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Input Devices Microsoft XBox (Games) Games

Project Natal Release Details Emerge 173

scruffybr writes "Today the first information about the pricing and launch of Microsoft’s Project Natal has emerged. The pricing for the hardware will be much much lower than many had anticipated, coming in at around £50 when sold separately from the console. The idea being that it’s low enough that people will purchase on impulse."
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Project Natal Release Details Emerge

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  • Awesome (Score:1, Interesting)

    by Anonymous Coward on Wednesday November 11, 2009 @12:17PM (#30061356)

    First post, and I think the news is just fantastic, a low price on a hot item for the holidays. Can you say doorbuster? Pick up a xbox 360 with some older games now, and next year get the kids Natal.

  • by $1uck ( 710826 ) on Wednesday November 11, 2009 @12:29PM (#30061556)
    I think you will see more of this, the console makers want to extend this "generation" out longer than previous ones. Instead of creating next gen consoles Sony and MS seem to be working on enhancing the current crop with things like this. I just hope that when the next generation does come around that they will be backwards compatible with all the games and addon hardware.
  • Comment removed (Score:3, Interesting)

    by account_deleted ( 4530225 ) on Wednesday November 11, 2009 @12:40PM (#30061744)
    Comment removed based on user account deletion
  • by bryansj ( 89051 ) on Wednesday November 11, 2009 @12:52PM (#30061918)
    You can't convert £50 into dollars using the exchange rate for something like this. If it follows the standard trend then it will be $50 in the US and £50 in the UK.
  • Well... (Score:3, Interesting)

    by frito_x ( 1138353 ) <hippiej@cantv.net> on Wednesday November 11, 2009 @01:03PM (#30062076)

    Reminds me of the Wii that supposedly had plenty of developers on board to make new and exciting games for the then-revolutionary wiimote... we all know how that turned out.

    one of the funny things in the natal tech demos i've seen on youtube is how one of the presenters takes cheap shots at the wii's "waggling" of the remote and how stupid and silly blah blah blah... and then watching them arm-waving and making awkward poses to "draw" an elephant (pretty silly IMO) i wonder how much different natal is going to be.

    Not that much, judging by the demos i've seen so far. Hope i'm wrong, though.

  • Re:long way (Score:4, Interesting)

    by Nerdfest ( 867930 ) on Wednesday November 11, 2009 @01:08PM (#30062152)
    Conversely, I was playing skeet shooting on Wii Olympics at a party last night and was thinking that things really hadn't changed that much.
  • Re:Awesome (Score:4, Interesting)

    by FredFredrickson ( 1177871 ) * on Wednesday November 11, 2009 @01:17PM (#30062288) Homepage Journal
    It's actually quite brilliant. The technology won't catch on if it costs too much- but if it becomes pretty much a standard, MS just opened a brand new venue for games, it's like the 360 is brand new again.. giving them a steady new influx of cash before the next system is unveiled.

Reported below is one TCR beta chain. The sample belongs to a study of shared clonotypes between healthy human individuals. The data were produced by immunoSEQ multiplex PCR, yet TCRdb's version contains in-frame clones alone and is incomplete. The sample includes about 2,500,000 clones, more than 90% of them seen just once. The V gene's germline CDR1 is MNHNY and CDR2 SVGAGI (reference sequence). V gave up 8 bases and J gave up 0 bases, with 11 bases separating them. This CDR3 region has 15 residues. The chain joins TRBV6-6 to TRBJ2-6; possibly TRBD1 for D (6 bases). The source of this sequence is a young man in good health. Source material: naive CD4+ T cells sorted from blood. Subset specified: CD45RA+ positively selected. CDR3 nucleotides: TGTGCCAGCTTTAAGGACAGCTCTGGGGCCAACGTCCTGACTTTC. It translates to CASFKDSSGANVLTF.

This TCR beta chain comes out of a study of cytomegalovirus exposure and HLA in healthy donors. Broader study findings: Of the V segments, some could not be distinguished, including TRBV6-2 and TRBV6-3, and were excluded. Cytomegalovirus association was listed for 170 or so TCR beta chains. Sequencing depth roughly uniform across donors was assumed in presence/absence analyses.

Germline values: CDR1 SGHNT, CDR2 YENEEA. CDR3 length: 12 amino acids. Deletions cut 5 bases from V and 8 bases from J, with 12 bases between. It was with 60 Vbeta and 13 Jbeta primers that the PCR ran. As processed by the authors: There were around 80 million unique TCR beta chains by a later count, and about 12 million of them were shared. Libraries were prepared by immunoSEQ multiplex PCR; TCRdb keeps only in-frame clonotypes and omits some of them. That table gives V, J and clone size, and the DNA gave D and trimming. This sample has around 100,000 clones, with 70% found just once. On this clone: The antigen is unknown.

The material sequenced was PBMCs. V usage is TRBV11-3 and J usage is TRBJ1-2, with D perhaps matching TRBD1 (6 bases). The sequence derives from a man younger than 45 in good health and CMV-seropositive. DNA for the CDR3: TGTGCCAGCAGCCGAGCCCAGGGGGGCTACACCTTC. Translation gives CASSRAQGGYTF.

For the first time, I feel like MS is making a move on future planning, not just on a quick dollar today. Great move MS. I've always been surprised how well they market the 360 in comparison with the rest of their failures. Zune, anyone?
  • by natehoy ( 1608657 ) on Wednesday November 11, 2009 @01:23PM (#30062382) Journal

    I'd say it's more the "next generation" wiimote.

    Keep in mind that I have never, ever owned a gaming console. But the wiimote was, by all accounts, a game changer. Instead of pushing buttons, you moved something you held in your hand. But it's still a handheld controller, and is in some ways a ripoff of a standard game controller - the "only" changes were that you had fewer buttons and you used actual motion of one arm to control the device. And it had a nasty habit of making holes in expensive large-screen televisions.

    With this unit, the "controller as a device on your person" is gone. You use actual body movements and voice to control the game, not just the movements of one arm on a unit that still has buttons. Not that this type of interface is totally new, but it is the first time it's being mass-marketed to such a low audience and is made affordable enough that just about anyone in a first-world country could scrape together the funds to get one, and to many this will be chump change.

    In other words, this appears to be to the wiimote what the wiimote was to a standard controller - the "next step forward" in making games more engaging.

    Of course, if this doesn't work well or is not implemented well, it's going to suck pretty badly. With a basic controller, you push da buttons and if something doesn't happen you either pushed the wrong button or you need a new controller because yours is busted. With a wiimote, you swirl the thing around and if it doesn't do what you want you either moved it wrong or you busted it last time it hit the wall. With this thing, it is potentially reading a lot more data from you, and a poorly designed game could go bad fast.

    This could lead to some really clever intuitive games, or it could lead to some really stupid games whose controls make us long for a couple of 4-way buttons on a plastic puck.

  • by Zerth ( 26112 ) on Wednesday November 11, 2009 @02:21PM (#30063168)

    It will be implemented badly. They've already stated it will only do gross motions and have limited resolution. It's the 2d camera version of the Sega Activator [techeblog.com].

    While a lot of people like flailing about, I rather prefer to be a tool [penny-arcade.com] and play from the couch.

    Finger/hand tracking would be awesome. Limb tracking, not so much.

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